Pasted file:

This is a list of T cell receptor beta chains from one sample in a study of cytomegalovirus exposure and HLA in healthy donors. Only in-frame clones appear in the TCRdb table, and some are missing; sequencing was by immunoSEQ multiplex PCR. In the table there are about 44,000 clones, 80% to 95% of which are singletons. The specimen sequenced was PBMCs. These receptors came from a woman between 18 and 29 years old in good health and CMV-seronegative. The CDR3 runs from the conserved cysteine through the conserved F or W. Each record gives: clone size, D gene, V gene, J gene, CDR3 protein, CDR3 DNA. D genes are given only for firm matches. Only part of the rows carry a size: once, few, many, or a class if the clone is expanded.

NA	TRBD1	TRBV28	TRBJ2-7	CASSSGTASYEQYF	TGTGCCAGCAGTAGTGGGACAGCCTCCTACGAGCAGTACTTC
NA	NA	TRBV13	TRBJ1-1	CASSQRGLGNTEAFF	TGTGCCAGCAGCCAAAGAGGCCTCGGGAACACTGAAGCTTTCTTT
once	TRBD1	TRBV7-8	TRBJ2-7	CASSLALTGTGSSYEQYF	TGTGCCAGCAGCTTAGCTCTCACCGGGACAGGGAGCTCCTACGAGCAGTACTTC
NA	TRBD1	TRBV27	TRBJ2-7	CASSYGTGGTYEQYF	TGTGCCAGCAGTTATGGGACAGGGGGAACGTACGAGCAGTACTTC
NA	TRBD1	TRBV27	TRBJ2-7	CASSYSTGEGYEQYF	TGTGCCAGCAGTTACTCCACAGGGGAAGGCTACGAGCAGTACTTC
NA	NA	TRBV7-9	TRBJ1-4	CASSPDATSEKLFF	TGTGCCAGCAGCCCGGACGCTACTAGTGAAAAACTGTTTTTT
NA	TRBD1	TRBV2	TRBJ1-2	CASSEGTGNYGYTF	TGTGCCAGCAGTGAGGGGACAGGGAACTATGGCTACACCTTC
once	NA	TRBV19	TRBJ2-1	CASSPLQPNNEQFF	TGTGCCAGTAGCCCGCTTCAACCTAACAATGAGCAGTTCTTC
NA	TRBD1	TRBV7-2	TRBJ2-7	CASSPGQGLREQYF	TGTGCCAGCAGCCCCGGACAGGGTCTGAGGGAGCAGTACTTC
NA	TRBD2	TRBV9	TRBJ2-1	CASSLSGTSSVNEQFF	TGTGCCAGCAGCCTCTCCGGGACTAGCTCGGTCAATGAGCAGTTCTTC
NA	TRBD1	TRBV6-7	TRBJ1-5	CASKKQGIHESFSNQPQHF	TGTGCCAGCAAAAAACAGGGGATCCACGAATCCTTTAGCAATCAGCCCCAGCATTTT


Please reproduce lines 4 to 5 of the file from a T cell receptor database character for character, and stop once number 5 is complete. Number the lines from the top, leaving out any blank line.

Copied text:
once	TRBD1	TRBV7-8	TRBJ2-7	CASSLALTGTGSSYEQYF	TGTGCCAGCAGCTTAGCTCTCACCGGGACAGGGAGCTCCTACGAGCAGTACTTC
NA	TRBD1	TRBV27	TRBJ2-7	CASSYGTGGTYEQYF	TGTGCCAGCAGTTATGGGACAGGGGGAACGTACGAGCAGTACTTC